As the summer winds down, it’s an opportune time for a ‘health check’ on the tourism industry, one of B.C.’s biggest employers and – in normal times -- a vital source of export earnings. Globally, the seemingly endless COVID-19 pandemic has wreaked havoc with tourism. No industry has been hit harder by the virus. The economic and human cost has been significant.
From a Canada-wide perspective, the period since early 2020 has seen unprecedented declines in most tourism-related performance indicators. International visitor arrivals are down by 85 per cent. Airline industry revenues have plunged by roughly 90 per cent. No cruise ships have docked at Canadian ports-of-call in the last 18 months. In-person conventions, trade shows, conferences, festivals, fairs and exhibitions have largely disappeared. Travel to and within Canada for business meetings has shriveled to almost nothing. The overall result is that some 500,000 jobs have been lost in industries that are part of the broad Canadian tourism sector.
Before the pandemic washed onto B.C.’s shores in March of last year, tourism and hospitality businesses collectively were reporting almost $23 billion in annual revenues and provided more than 300,000 jobs across the province. These figures plummeted in the spring and early summer of 2020, before staging a partial rebound in the latter half of the year that has extended into 2021. But business volumes for most tourism operators are far from having fully revived. The recent re-opening of the border to vaccinated Americans is a rare glimpse of sunshine at a very dark time for B.C.’s tourism industry. Unfortunately, the terrible wildfires that have gripped the interior this summer have slowed the rebound in activity.
Looking across the sector, the dramatic drop-off in international travel undoubtedly counts as the biggest blow to B.C.’s tourism industry, hammering Metro Vancouver hotels, resorts and fishing lodges, high-end restaurants, touring companies, visitor attractions, and much else besides. Compared to other provinces, B.C. is particularly dependent on international visitors. In 2019, they generated close to 40 per cent of all revenues for B.C.’s tourism sector, with the rest coming from spending by visitors from other parts of Canada and British Columbians travelling within the province. The recovery of international travel is expected to be a long and bumpy process, especially if COVID-19 becomes endemic and some of the extra border restrictions put in place since early 2020 persist. It may take several years for the global and North American tourism marketplaces to return to anything like normal.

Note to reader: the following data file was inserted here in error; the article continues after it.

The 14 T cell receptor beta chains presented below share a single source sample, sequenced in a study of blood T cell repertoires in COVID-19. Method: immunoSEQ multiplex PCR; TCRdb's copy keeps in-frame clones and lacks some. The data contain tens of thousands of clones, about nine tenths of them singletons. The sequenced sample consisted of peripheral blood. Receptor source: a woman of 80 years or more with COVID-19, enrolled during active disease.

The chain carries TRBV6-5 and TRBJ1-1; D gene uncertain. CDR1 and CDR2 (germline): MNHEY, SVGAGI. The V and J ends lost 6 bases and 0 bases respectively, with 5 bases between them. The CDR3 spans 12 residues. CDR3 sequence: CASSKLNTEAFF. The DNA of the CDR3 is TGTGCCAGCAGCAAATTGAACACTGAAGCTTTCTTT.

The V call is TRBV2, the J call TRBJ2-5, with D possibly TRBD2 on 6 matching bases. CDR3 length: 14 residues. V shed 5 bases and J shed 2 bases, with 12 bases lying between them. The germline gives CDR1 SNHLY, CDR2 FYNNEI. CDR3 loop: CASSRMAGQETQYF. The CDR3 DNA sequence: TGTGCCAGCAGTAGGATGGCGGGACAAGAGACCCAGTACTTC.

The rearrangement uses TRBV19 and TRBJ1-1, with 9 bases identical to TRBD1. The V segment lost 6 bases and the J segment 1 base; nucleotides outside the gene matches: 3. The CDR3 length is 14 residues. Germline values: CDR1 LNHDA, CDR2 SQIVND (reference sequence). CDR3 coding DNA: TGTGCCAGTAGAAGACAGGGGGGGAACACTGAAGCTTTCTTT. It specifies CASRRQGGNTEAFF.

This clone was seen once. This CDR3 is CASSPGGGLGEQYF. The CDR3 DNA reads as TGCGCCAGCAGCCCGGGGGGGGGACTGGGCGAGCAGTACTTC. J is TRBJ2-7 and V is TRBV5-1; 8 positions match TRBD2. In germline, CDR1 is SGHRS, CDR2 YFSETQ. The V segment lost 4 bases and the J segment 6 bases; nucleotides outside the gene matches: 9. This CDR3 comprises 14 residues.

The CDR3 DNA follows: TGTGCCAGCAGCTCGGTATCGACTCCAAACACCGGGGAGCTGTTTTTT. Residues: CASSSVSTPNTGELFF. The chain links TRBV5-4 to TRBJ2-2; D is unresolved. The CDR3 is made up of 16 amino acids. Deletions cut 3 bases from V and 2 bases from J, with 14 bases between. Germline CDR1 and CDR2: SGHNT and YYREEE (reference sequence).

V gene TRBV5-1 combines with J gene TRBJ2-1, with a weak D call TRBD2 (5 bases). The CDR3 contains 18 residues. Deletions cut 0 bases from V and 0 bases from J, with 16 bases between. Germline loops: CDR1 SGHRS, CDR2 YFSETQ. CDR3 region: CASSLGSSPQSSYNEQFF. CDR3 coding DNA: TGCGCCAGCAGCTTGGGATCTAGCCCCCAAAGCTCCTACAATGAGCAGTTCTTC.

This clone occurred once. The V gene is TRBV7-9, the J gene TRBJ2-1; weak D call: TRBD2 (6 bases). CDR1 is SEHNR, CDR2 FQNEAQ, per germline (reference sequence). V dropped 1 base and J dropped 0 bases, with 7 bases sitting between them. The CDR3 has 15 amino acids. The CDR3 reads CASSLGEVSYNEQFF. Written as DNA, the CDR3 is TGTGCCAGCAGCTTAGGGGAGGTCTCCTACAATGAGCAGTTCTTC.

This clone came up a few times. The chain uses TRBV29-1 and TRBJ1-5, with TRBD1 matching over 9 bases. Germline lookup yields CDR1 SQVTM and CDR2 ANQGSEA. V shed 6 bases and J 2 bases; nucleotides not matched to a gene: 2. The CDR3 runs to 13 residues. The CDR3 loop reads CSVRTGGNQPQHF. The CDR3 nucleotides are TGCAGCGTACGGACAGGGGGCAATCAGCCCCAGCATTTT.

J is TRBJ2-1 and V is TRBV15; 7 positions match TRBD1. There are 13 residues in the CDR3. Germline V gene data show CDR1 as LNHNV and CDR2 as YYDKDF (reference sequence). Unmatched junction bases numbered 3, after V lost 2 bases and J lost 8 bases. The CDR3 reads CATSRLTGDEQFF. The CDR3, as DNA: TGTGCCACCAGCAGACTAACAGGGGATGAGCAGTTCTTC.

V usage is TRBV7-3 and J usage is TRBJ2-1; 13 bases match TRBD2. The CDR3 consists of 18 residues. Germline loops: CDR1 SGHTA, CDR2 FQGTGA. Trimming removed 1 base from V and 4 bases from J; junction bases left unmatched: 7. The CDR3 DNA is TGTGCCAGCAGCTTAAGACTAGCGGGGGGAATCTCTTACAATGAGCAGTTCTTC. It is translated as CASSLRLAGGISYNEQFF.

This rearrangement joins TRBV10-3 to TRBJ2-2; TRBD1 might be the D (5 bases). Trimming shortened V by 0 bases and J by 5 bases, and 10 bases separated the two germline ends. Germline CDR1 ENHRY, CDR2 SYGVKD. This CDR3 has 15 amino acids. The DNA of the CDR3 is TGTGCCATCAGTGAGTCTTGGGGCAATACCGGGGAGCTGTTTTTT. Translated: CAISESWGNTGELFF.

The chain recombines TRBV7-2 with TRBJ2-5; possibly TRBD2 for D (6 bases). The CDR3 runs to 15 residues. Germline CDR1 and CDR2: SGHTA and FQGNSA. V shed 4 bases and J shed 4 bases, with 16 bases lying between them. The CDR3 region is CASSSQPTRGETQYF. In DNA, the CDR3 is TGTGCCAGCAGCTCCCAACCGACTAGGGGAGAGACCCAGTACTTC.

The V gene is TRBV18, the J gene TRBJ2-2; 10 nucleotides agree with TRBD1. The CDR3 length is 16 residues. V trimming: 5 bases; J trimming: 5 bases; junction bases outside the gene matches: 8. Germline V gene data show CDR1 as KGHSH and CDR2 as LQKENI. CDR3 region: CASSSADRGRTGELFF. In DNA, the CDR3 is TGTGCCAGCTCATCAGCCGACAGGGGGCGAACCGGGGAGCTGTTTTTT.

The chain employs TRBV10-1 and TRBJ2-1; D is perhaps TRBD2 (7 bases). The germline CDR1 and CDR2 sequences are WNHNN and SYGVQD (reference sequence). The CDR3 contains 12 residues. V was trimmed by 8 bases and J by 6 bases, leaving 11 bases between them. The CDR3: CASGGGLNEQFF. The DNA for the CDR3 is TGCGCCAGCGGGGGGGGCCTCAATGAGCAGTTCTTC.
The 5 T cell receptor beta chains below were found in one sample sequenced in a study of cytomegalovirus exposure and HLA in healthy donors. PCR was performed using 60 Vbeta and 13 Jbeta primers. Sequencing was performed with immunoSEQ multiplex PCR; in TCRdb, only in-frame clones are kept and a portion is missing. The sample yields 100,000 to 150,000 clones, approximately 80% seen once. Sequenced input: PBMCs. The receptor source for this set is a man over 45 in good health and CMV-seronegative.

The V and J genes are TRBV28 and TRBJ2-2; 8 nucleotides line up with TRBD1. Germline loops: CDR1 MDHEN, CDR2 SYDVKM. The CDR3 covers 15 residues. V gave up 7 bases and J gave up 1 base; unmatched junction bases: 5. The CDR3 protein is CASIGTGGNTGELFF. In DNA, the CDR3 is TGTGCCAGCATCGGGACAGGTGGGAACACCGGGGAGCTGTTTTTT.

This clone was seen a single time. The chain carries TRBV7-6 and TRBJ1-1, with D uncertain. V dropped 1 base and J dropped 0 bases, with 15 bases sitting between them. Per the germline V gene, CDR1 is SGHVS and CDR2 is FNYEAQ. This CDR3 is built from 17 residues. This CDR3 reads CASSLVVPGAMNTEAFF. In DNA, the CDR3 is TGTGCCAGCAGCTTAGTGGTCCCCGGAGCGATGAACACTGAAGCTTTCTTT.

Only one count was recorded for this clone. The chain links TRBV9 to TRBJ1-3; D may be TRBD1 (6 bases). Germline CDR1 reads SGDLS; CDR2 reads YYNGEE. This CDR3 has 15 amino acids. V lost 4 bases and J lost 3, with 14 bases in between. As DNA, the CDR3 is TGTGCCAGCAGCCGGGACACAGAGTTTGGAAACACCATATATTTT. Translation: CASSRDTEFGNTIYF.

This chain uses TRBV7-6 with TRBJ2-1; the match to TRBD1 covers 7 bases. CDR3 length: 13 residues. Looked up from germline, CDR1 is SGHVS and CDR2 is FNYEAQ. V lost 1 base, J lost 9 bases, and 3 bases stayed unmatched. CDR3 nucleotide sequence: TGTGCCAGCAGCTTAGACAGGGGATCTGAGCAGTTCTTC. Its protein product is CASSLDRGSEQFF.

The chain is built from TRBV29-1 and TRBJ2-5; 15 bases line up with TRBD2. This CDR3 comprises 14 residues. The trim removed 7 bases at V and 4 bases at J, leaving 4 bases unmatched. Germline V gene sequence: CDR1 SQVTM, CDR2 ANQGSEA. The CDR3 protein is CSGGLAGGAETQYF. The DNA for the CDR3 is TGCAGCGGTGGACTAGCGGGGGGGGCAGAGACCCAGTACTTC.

Amid the pandemic-induced slump, the federal and B.C. governments have provided crucial support to tourism operators and employees. This includes grants and low-interest loans, wage subsidies, financial contributions to eligible businesses to cover a portion of rent costs, and payments for displaced and unemployed workers. In July, the B.C. government also earmarked funding to support “anchor attractions” that are important in drawing visitors to the province and to various local communities. Grants of up to $1 million are available to selected “anchor attractions” in both urban and rural areas, as well as to tour bus operators. This targeted assistance should enable more B.C. tourism businesses to survive until better times (hopefully) materialize in 2022.
As policymakers look to pare back financial assistance provided to industries hurt by the pandemic, tourism will continue to merit special attention given the extent of the damage inflicted on the sector in the last 18 months. For B.C.’s tourism industry, the impact of COVID-19 has been greater than 9/11, SARS, and the 2008-09 global recession combined. Apart from continuing to support anchor attractions, a near-term priority should be to establish incentives to encourage domestic leisure travel to partly offset what is expected to be a slow recovery for international tourism, business travel, conferences and conventions.
As published in Black Press.